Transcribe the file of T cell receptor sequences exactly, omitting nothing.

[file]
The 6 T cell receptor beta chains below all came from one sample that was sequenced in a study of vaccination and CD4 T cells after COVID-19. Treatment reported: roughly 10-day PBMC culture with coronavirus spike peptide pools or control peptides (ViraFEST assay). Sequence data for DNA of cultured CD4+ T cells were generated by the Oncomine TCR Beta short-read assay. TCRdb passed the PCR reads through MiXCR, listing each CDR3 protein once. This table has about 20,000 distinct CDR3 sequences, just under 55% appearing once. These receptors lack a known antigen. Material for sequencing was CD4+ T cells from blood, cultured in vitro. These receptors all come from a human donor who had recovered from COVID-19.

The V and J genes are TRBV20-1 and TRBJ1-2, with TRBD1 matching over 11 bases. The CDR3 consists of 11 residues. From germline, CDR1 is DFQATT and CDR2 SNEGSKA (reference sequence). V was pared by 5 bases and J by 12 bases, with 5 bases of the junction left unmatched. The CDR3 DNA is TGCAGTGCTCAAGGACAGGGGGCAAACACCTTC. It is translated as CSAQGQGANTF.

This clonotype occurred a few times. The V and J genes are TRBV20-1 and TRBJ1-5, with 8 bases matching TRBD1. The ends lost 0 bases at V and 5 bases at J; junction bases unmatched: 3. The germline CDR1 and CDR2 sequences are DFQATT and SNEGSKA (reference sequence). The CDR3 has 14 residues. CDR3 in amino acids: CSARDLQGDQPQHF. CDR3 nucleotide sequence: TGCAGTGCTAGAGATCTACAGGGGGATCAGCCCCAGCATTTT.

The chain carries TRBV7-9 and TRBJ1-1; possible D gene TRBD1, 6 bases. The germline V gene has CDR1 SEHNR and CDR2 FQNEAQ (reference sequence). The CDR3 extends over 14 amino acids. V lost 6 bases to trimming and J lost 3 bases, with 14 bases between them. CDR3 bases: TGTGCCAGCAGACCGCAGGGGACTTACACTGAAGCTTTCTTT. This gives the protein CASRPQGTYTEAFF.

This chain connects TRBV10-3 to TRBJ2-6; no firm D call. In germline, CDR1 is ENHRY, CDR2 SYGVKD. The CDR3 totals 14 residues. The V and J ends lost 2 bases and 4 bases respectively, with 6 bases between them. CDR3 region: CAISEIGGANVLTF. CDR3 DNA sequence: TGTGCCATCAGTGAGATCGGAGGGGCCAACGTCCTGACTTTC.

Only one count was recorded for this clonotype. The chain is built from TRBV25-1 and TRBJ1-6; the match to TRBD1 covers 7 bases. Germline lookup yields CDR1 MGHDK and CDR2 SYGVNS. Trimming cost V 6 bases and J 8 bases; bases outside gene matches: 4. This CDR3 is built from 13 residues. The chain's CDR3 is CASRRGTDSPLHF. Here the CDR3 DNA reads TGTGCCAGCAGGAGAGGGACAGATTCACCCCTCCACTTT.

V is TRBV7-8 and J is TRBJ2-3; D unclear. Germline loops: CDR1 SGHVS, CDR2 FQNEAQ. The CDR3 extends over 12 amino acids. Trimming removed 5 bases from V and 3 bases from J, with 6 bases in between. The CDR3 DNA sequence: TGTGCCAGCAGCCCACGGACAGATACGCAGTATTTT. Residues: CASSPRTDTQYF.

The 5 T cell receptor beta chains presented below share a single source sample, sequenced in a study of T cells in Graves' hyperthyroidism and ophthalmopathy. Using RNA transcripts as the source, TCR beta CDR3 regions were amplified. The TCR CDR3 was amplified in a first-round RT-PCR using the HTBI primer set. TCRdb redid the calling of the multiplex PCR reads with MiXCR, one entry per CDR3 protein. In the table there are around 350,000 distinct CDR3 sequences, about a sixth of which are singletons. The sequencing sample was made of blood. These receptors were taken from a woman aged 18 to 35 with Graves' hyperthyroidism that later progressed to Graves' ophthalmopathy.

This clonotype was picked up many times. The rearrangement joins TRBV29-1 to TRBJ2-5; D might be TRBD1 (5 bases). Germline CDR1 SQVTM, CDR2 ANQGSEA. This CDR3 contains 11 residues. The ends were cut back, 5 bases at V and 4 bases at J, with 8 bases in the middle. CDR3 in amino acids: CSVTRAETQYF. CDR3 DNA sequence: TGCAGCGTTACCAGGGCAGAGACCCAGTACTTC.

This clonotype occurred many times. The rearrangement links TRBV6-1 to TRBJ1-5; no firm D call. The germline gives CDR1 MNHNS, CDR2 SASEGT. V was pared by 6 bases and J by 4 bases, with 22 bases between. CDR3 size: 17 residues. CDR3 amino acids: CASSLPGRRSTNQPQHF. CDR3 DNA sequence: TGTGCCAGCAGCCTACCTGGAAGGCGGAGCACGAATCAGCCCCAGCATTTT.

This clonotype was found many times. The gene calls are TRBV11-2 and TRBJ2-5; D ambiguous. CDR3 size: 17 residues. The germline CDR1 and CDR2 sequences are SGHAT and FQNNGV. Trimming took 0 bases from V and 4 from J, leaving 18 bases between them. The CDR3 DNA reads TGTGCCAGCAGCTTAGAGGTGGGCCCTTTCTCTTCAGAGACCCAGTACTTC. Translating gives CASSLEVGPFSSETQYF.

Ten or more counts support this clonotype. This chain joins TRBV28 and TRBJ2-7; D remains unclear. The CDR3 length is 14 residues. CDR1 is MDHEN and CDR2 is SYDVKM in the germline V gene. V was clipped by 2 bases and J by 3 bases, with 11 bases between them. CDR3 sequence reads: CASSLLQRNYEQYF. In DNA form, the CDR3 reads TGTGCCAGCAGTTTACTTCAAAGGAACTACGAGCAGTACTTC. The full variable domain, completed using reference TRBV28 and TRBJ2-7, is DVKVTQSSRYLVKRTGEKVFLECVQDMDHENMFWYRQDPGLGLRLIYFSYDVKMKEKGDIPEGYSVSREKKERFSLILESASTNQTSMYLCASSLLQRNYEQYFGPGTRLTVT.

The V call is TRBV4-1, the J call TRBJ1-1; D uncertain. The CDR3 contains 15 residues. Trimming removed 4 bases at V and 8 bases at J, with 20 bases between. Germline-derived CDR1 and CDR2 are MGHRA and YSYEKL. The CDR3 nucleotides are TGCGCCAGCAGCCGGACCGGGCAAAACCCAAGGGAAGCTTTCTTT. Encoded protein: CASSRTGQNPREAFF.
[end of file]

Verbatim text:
The 6 T cell receptor beta chains below all came from one sample that was sequenced in a study of vaccination and CD4 T cells after COVID-19. Treatment reported: roughly 10-day PBMC culture with coronavirus spike peptide pools or control peptides (ViraFEST assay). Sequence data for DNA of cultured CD4+ T cells were generated by the Oncomine TCR Beta short-read assay. TCRdb passed the PCR reads through MiXCR, listing each CDR3 protein once. This table has about 20,000 distinct CDR3 sequences, just under 55% appearing once. These receptors lack a known antigen. Material for sequencing was CD4+ T cells from blood, cultured in vitro. These receptors all come from a human donor who had recovered from COVID-19.

The V and J genes are TRBV20-1 and TRBJ1-2, with TRBD1 matching over 11 bases. The CDR3 consists of 11 residues. From germline, CDR1 is DFQATT and CDR2 SNEGSKA (reference sequence). V was pared by 5 bases and J by 12 bases, with 5 bases of the junction left unmatched. The CDR3 DNA is TGCAGTGCTCAAGGACAGGGGGCAAACACCTTC. It is translated as CSAQGQGANTF.

This clonotype occurred a few times. The V and J genes are TRBV20-1 and TRBJ1-5, with 8 bases matching TRBD1. The ends lost 0 bases at V and 5 bases at J; junction bases unmatched: 3. The germline CDR1 and CDR2 sequences are DFQATT and SNEGSKA (reference sequence). The CDR3 has 14 residues. CDR3 in amino acids: CSARDLQGDQPQHF. CDR3 nucleotide sequence: TGCAGTGCTAGAGATCTACAGGGGGATCAGCCCCAGCATTTT.

The chain carries TRBV7-9 and TRBJ1-1; possible D gene TRBD1, 6 bases. The germline V gene has CDR1 SEHNR and CDR2 FQNEAQ (reference sequence). The CDR3 extends over 14 amino acids. V lost 6 bases to trimming and J lost 3 bases, with 14 bases between them. CDR3 bases: TGTGCCAGCAGACCGCAGGGGACTTACACTGAAGCTTTCTTT. This gives the protein CASRPQGTYTEAFF.

This chain connects TRBV10-3 to TRBJ2-6; no firm D call. In germline, CDR1 is ENHRY, CDR2 SYGVKD. The CDR3 totals 14 residues. The V and J ends lost 2 bases and 4 bases respectively, with 6 bases between them. CDR3 region: CAISEIGGANVLTF. CDR3 DNA sequence: TGTGCCATCAGTGAGATCGGAGGGGCCAACGTCCTGACTTTC.

Only one count was recorded for this clonotype. The chain is built from TRBV25-1 and TRBJ1-6; the match to TRBD1 covers 7 bases. Germline lookup yields CDR1 MGHDK and CDR2 SYGVNS. Trimming cost V 6 bases and J 8 bases; bases outside gene matches: 4. This CDR3 is built from 13 residues. The chain's CDR3 is CASRRGTDSPLHF. Here the CDR3 DNA reads TGTGCCAGCAGGAGAGGGACAGATTCACCCCTCCACTTT.

V is TRBV7-8 and J is TRBJ2-3; D unclear. Germline loops: CDR1 SGHVS, CDR2 FQNEAQ. The CDR3 extends over 12 amino acids. Trimming removed 5 bases from V and 3 bases from J, with 6 bases in between. The CDR3 DNA sequence: TGTGCCAGCAGCCCACGGACAGATACGCAGTATTTT. Residues: CASSPRTDTQYF.

The 5 T cell receptor beta chains presented below share a single source sample, sequenced in a study of T cells in Graves' hyperthyroidism and ophthalmopathy. Using RNA transcripts as the source, TCR beta CDR3 regions were amplified. The TCR CDR3 was amplified in a first-round RT-PCR using the HTBI primer set. TCRdb redid the calling of the multiplex PCR reads with MiXCR, one entry per CDR3 protein. In the table there are around 350,000 distinct CDR3 sequences, about a sixth of which are singletons. The sequencing sample was made of blood. These receptors were taken from a woman aged 18 to 35 with Graves' hyperthyroidism that later progressed to Graves' ophthalmopathy.

This clonotype was picked up many times. The rearrangement joins TRBV29-1 to TRBJ2-5; D might be TRBD1 (5 bases). Germline CDR1 SQVTM, CDR2 ANQGSEA. This CDR3 contains 11 residues. The ends were cut back, 5 bases at V and 4 bases at J, with 8 bases in the middle. CDR3 in amino acids: CSVTRAETQYF. CDR3 DNA sequence: TGCAGCGTTACCAGGGCAGAGACCCAGTACTTC.

This clonotype occurred many times. The rearrangement links TRBV6-1 to TRBJ1-5; no firm D call. The germline gives CDR1 MNHNS, CDR2 SASEGT. V was pared by 6 bases and J by 4 bases, with 22 bases between. CDR3 size: 17 residues. CDR3 amino acids: CASSLPGRRSTNQPQHF. CDR3 DNA sequence: TGTGCCAGCAGCCTACCTGGAAGGCGGAGCACGAATCAGCCCCAGCATTTT.

This clonotype was found many times. The gene calls are TRBV11-2 and TRBJ2-5; D ambiguous. CDR3 size: 17 residues. The germline CDR1 and CDR2 sequences are SGHAT and FQNNGV. Trimming took 0 bases from V and 4 from J, leaving 18 bases between them. The CDR3 DNA reads TGTGCCAGCAGCTTAGAGGTGGGCCCTTTCTCTTCAGAGACCCAGTACTTC. Translating gives CASSLEVGPFSSETQYF.

Ten or more counts support this clonotype. This chain joins TRBV28 and TRBJ2-7; D remains unclear. The CDR3 length is 14 residues. CDR1 is MDHEN and CDR2 is SYDVKM in the germline V gene. V was clipped by 2 bases and J by 3 bases, with 11 bases between them. CDR3 sequence reads: CASSLLQRNYEQYF. In DNA form, the CDR3 reads TGTGCCAGCAGTTTACTTCAAAGGAACTACGAGCAGTACTTC. The full variable domain, completed using reference TRBV28 and TRBJ2-7, is DVKVTQSSRYLVKRTGEKVFLECVQDMDHENMFWYRQDPGLGLRLIYFSYDVKMKEKGDIPEGYSVSREKKERFSLILESASTNQTSMYLCASSLLQRNYEQYFGPGTRLTVT.

The V call is TRBV4-1, the J call TRBJ1-1; D uncertain. The CDR3 contains 15 residues. Trimming removed 4 bases at V and 8 bases at J, with 20 bases between. Germline-derived CDR1 and CDR2 are MGHRA and YSYEKL. The CDR3 nucleotides are TGCGCCAGCAGCCGGACCGGGCAAAACCCAAGGGAAGCTTTCTTT. Encoded protein: CASSRTGQNPREAFF.